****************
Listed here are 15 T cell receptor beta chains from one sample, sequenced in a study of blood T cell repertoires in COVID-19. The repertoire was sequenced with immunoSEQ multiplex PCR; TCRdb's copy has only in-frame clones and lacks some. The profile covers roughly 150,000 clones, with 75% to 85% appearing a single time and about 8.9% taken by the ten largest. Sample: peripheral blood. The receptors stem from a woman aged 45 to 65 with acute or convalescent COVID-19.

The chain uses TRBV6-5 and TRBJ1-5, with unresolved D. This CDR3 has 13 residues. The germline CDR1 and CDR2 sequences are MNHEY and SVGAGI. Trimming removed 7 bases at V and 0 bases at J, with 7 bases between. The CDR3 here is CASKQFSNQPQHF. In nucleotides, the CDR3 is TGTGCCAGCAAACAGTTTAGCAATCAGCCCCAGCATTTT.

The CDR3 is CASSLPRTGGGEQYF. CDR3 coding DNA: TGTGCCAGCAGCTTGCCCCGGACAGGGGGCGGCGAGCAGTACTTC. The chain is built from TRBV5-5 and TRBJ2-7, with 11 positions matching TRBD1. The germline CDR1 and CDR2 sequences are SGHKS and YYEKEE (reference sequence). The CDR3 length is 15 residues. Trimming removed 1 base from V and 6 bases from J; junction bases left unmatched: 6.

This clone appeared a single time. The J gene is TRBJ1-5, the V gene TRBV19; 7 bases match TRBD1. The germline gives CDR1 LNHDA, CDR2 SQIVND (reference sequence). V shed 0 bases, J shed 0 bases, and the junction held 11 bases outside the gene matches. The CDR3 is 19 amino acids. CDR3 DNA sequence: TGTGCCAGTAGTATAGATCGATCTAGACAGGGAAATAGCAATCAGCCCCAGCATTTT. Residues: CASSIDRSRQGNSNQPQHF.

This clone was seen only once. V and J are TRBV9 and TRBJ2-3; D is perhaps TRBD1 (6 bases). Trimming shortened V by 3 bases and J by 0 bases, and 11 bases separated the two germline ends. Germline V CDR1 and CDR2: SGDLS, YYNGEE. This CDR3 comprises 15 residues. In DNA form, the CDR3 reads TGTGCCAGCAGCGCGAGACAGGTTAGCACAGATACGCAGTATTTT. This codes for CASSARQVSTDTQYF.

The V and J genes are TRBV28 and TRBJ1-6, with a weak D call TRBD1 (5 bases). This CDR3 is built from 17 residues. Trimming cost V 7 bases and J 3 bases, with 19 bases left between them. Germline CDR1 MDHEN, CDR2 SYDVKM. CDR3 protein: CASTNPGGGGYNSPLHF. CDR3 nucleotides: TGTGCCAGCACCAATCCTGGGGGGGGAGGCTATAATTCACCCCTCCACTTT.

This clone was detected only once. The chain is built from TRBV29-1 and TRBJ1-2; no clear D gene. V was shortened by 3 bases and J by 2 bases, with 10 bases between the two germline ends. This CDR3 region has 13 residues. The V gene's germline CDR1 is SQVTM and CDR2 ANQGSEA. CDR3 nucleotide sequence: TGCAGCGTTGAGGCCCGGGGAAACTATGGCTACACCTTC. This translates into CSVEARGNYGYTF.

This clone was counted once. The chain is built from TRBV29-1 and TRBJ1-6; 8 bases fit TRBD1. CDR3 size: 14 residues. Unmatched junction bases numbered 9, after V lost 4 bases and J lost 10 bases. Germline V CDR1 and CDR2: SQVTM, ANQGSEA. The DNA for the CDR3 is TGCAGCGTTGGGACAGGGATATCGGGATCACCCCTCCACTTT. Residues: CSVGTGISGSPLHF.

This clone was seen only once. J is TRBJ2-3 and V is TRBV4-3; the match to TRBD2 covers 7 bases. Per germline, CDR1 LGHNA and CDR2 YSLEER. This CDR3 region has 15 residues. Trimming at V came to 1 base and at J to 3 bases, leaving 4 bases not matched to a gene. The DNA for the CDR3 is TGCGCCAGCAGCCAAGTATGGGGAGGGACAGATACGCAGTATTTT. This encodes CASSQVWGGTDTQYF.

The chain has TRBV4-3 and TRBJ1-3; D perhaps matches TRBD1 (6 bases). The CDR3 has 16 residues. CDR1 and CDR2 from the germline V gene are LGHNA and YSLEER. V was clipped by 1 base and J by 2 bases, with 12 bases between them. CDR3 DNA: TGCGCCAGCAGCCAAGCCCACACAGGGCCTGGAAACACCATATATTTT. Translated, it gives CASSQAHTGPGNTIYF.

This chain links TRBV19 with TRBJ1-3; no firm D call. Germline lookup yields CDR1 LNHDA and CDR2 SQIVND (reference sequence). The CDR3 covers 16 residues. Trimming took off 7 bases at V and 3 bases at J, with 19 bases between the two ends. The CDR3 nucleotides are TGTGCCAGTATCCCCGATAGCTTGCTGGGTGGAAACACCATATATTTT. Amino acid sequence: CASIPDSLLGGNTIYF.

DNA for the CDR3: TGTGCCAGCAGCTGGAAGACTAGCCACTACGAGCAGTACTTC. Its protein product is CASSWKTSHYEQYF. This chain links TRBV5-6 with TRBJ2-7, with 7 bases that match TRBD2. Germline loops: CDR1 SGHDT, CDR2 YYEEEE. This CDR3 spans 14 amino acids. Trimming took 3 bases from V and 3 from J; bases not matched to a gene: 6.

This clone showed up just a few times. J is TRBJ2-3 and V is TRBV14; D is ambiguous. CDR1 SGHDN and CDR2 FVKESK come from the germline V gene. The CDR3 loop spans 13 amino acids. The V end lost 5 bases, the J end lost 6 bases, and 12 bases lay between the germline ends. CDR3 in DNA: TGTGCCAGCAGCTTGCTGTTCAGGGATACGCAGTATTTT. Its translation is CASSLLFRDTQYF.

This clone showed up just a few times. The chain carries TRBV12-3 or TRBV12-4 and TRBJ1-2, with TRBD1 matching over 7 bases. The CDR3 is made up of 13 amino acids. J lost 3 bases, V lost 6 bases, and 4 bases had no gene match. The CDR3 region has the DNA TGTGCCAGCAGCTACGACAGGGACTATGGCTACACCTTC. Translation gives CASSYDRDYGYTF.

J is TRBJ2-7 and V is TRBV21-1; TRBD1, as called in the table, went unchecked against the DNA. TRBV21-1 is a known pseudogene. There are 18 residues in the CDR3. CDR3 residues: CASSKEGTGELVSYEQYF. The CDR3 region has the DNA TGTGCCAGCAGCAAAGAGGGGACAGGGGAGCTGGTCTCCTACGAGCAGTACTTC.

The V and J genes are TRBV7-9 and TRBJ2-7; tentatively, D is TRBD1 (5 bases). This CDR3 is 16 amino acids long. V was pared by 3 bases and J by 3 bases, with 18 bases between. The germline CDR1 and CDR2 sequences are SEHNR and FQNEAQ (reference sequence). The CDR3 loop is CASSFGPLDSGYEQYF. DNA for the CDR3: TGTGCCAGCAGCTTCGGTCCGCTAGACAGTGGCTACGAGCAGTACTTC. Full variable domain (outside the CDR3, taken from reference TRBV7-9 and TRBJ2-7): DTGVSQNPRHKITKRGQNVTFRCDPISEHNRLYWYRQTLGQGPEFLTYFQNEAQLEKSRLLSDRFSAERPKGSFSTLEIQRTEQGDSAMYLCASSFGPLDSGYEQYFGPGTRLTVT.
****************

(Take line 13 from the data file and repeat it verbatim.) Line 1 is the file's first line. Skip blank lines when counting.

This clone showed up just a few times. J is TRBJ2-3 and V is TRBV14; D is ambiguous. CDR1 SGHDN and CDR2 FVKESK come from the germline V gene. The CDR3 loop spans 13 amino acids. The V end lost 5 bases, the J end lost 6 bases, and 12 bases lay between the germline ends. CDR3 in DNA: TGTGCCAGCAGCTTGCTGTTCAGGGATACGCAGTATTTT. Its translation is CASSLLFRDTQYF.